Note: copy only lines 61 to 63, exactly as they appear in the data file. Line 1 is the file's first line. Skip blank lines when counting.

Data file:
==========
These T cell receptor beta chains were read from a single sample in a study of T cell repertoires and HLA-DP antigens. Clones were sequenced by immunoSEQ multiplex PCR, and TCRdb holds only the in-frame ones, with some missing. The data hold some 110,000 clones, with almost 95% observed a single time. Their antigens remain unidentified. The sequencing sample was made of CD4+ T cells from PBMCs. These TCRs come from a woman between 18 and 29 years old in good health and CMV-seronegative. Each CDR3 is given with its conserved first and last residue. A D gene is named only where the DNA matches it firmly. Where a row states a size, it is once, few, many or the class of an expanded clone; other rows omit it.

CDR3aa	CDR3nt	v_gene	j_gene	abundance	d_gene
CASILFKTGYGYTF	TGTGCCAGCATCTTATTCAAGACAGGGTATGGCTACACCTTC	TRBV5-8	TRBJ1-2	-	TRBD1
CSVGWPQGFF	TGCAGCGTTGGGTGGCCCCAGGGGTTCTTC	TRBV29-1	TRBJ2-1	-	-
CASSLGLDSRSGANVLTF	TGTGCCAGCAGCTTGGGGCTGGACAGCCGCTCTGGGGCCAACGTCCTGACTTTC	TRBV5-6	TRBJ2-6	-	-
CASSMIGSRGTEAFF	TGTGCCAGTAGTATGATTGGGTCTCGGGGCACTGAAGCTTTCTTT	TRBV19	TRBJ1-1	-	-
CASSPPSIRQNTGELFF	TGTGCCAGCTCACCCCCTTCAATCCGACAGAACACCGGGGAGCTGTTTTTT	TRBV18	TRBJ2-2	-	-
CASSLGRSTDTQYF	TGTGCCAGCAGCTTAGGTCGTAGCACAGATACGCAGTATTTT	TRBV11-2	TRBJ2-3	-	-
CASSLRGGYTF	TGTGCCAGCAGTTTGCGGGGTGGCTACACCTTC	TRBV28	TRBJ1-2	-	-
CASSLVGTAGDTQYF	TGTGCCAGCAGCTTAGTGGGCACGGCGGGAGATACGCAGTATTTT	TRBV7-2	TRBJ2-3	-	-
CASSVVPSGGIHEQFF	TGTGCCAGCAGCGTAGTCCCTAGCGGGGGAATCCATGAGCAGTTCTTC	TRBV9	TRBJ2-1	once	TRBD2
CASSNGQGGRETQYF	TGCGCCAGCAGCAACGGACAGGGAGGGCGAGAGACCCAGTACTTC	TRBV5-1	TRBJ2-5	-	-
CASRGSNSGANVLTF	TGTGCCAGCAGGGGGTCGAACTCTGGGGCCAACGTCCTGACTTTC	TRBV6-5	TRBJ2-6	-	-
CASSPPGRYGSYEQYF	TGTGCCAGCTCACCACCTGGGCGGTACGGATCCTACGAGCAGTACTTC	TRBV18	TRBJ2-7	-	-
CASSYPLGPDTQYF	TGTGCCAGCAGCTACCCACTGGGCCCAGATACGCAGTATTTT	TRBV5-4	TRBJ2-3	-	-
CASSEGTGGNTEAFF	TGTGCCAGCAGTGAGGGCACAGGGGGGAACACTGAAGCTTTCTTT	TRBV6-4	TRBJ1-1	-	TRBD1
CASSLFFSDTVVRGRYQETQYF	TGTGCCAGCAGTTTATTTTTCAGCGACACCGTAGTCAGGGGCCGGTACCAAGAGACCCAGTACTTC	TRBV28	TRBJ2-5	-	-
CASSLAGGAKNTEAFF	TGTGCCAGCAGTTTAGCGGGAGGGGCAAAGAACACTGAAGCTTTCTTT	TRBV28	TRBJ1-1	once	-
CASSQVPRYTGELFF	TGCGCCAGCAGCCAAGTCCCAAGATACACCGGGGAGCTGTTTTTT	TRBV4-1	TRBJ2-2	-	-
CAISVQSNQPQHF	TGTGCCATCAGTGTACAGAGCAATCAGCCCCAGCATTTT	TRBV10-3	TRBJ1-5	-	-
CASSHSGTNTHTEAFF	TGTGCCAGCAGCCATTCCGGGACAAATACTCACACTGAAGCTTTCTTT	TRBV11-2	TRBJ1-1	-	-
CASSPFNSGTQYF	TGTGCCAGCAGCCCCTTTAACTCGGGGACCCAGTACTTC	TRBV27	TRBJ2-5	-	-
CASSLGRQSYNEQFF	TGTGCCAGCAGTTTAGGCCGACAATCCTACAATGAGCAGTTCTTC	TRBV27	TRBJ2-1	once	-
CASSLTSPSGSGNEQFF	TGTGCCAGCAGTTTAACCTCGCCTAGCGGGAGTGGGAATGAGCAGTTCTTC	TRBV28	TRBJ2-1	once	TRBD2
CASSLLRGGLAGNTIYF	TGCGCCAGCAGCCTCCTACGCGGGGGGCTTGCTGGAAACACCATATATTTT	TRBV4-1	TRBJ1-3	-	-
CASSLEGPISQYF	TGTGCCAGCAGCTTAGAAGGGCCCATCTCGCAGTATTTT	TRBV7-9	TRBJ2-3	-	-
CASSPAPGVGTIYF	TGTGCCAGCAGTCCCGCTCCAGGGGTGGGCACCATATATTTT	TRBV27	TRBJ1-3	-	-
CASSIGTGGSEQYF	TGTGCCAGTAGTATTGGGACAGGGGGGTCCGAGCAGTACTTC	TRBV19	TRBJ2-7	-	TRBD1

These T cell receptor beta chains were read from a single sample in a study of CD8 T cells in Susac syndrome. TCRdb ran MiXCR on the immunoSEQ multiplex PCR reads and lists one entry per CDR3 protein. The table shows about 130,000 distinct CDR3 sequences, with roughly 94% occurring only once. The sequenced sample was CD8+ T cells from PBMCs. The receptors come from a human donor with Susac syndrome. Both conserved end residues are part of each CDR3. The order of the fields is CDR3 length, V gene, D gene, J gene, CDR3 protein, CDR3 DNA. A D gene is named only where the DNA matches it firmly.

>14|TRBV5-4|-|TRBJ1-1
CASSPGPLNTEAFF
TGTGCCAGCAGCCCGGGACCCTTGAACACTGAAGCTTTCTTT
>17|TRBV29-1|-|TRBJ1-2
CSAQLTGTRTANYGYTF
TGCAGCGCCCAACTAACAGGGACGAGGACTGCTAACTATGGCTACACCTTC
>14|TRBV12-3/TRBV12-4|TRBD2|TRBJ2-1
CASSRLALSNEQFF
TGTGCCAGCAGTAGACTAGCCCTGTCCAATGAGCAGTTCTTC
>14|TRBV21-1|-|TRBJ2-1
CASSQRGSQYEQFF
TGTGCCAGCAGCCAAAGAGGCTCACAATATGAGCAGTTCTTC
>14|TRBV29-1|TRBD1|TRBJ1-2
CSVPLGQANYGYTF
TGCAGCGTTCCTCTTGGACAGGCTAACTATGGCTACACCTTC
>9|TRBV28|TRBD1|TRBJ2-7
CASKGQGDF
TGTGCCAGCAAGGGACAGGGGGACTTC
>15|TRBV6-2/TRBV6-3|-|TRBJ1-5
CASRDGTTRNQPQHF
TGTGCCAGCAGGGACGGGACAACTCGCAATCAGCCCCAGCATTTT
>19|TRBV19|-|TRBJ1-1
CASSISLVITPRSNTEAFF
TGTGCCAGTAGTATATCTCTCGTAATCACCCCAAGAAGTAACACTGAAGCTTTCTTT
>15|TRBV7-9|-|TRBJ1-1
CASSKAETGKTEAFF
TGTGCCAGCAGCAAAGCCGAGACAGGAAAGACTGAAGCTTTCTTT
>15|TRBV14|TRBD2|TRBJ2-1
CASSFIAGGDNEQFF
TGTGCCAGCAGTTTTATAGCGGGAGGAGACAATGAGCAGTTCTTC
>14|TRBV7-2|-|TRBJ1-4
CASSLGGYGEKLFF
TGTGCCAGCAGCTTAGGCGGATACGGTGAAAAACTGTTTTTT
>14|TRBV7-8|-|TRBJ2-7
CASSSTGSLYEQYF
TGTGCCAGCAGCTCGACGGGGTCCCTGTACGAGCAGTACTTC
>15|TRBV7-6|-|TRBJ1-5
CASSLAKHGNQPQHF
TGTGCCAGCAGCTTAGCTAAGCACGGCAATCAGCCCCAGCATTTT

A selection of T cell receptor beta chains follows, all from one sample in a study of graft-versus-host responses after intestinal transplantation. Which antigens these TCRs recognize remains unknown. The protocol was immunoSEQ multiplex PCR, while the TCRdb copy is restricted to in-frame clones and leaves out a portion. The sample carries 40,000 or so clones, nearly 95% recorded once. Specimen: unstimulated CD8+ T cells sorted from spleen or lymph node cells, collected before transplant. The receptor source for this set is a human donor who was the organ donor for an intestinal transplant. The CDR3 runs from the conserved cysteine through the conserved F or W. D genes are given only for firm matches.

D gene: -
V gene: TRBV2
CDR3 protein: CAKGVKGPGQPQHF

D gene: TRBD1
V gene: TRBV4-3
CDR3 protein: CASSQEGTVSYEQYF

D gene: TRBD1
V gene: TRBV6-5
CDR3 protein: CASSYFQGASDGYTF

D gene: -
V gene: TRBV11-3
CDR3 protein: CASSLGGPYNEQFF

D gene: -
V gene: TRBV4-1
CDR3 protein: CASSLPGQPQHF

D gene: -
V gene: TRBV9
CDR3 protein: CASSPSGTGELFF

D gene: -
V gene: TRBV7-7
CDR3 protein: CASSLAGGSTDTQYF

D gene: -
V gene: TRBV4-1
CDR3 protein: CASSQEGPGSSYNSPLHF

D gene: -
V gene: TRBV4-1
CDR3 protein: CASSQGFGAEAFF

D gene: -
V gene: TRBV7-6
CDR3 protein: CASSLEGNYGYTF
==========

CASSLGGYGEKLFF
TGTGCCAGCAGCTTAGGCGGATACGGTGAAAAACTGTTTTTT
>14|TRBV7-8|-|TRBJ2-7